As a GM, my job involves making sure that no matter what happens, the player characters will lead interesting lives. Of course, whether or not “interesting” is good or bad is debatable, but it can’t be argued that by keeping things interesting, then the players will keep coming back.
But what constitutes interesting in a player’s mind? Well, I can’t say that I can read my players perfectly, but there are a few hooks that a GM could rely on and expect a fair amount of success:
- Make it personal – If the object / person / issue in the conflict is something that the character cares about, then you’re sure to get an instant response from players.
- Make it immediate – Personal issues are interesting, but if they’re not interesting right now, then they might as well not be present. Knowing that a potentially bad situation is right around the corner will draw the attention of your players in a heartbeat.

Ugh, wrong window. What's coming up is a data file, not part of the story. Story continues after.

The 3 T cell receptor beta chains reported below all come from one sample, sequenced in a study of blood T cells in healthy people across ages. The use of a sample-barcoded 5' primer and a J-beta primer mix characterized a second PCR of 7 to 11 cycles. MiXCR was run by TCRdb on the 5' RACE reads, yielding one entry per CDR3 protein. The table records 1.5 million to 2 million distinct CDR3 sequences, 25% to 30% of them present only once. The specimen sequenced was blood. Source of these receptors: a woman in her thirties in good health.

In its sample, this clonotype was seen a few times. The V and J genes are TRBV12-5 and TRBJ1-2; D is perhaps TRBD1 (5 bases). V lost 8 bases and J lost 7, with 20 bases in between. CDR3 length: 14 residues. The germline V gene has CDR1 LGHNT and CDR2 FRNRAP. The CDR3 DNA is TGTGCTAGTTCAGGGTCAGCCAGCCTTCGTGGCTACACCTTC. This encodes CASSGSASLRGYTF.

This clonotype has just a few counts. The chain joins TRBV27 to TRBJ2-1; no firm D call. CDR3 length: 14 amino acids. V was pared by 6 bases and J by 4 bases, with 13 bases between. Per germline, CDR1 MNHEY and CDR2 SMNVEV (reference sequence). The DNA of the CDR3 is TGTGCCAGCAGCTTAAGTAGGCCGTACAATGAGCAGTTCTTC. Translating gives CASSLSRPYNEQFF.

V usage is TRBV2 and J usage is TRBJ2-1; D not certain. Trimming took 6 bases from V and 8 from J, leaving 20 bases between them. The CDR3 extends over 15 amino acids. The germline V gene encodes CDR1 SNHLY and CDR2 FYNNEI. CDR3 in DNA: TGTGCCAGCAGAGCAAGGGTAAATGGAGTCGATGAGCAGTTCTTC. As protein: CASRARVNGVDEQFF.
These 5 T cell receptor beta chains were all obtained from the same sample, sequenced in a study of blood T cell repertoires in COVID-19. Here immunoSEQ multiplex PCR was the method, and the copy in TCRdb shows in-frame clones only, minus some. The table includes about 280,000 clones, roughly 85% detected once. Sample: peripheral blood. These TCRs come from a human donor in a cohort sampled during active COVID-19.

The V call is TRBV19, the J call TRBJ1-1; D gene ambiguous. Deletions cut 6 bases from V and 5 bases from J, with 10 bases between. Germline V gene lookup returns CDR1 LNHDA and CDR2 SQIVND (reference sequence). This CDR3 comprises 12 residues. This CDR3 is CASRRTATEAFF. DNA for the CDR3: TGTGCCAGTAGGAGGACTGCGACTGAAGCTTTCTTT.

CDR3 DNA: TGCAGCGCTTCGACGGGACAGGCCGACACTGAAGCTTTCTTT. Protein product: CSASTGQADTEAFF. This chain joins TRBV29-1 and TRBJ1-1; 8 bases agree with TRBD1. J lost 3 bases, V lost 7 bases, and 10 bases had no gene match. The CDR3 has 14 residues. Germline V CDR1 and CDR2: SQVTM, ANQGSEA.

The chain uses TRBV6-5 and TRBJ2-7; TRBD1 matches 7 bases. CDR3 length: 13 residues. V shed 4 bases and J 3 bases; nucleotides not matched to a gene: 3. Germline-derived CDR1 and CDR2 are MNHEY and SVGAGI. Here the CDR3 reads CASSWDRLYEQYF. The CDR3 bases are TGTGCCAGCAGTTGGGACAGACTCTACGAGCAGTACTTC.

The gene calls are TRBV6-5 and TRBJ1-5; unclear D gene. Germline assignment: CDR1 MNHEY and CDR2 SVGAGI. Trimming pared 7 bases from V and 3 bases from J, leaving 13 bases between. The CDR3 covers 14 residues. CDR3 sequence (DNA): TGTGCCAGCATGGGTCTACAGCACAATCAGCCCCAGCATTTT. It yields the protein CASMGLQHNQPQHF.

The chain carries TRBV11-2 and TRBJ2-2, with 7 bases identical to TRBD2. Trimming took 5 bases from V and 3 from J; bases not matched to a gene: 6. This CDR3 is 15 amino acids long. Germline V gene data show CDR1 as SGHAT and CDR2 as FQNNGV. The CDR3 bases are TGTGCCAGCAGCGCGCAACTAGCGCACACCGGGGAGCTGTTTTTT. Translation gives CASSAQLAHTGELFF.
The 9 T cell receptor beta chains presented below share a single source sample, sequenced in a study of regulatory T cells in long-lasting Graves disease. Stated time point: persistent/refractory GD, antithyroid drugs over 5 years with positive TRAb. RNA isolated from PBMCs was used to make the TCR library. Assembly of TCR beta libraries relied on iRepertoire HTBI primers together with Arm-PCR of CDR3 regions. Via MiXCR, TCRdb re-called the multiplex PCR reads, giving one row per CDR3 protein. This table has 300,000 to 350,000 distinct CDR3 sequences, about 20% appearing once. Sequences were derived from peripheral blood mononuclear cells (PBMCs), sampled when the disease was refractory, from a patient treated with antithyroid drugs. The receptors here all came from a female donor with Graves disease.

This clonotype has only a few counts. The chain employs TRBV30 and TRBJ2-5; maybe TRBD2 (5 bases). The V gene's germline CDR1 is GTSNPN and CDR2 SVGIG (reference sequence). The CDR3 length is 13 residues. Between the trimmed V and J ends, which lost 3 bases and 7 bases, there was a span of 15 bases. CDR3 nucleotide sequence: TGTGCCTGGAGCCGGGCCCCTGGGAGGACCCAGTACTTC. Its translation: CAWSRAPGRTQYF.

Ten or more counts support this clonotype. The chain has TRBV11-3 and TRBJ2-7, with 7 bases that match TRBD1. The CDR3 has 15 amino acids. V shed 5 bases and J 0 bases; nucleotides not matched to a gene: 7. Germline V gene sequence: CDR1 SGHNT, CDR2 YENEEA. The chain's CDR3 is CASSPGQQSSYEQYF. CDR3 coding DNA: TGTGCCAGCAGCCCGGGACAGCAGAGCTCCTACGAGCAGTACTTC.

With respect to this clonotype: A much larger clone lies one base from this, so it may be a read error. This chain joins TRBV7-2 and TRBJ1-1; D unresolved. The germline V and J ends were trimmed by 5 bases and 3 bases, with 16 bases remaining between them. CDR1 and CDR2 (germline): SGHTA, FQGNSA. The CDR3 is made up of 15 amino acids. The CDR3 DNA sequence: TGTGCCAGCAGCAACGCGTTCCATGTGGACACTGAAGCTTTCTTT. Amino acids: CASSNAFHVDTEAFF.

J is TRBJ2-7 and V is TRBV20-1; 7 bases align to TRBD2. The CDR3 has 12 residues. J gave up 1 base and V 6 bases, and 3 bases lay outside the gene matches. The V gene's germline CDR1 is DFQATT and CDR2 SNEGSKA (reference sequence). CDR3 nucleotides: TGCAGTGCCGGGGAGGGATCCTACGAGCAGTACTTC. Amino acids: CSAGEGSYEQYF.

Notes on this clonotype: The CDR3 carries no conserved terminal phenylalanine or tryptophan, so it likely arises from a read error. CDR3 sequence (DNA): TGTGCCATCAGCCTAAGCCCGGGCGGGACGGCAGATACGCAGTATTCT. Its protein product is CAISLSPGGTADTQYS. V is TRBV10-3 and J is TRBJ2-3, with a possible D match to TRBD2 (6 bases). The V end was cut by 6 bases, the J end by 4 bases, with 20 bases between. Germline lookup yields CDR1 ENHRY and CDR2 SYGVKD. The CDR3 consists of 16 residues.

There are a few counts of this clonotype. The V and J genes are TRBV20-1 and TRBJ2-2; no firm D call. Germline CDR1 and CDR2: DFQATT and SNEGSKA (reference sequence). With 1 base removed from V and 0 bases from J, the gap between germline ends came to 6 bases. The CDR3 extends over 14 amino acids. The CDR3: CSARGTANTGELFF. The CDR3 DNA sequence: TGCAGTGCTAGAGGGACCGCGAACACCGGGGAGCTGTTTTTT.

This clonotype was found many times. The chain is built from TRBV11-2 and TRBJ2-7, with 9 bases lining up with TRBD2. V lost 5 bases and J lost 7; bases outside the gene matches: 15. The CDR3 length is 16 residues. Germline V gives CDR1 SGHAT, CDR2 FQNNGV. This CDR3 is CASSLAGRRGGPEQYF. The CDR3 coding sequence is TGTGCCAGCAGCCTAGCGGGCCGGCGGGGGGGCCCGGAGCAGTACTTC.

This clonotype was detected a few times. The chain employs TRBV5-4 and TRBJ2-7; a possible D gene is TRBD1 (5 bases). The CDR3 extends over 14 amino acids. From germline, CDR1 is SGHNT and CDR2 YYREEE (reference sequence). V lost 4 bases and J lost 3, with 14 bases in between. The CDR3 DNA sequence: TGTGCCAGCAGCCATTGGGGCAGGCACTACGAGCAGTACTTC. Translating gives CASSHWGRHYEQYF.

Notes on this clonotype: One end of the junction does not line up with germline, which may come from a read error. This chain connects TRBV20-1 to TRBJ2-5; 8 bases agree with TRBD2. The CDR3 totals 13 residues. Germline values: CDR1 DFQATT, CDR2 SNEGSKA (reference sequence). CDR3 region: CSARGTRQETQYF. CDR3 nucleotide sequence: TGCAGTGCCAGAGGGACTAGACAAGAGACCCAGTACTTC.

- Make the options obvious - Nothing frustrates a player more than knowing that there’s something bad about to come down, but they’re powerless to do anything about it. When you present a situation, explore options, give them avenues to explore to resolve the issue.
I have to admit that I still have trouble at times with the third bit, but overall, I’d like to think that I’m pretty good at making sure that no matter what players do, I’ve got some way to spin things in a fashion that makes it interesting for them.
Oh, by the way, interesting could be both good or bad by the way. Giving them a personal, immediate and actionable advantages is just as important as giving them personal, immediate and actionable bad situations to deal with as well.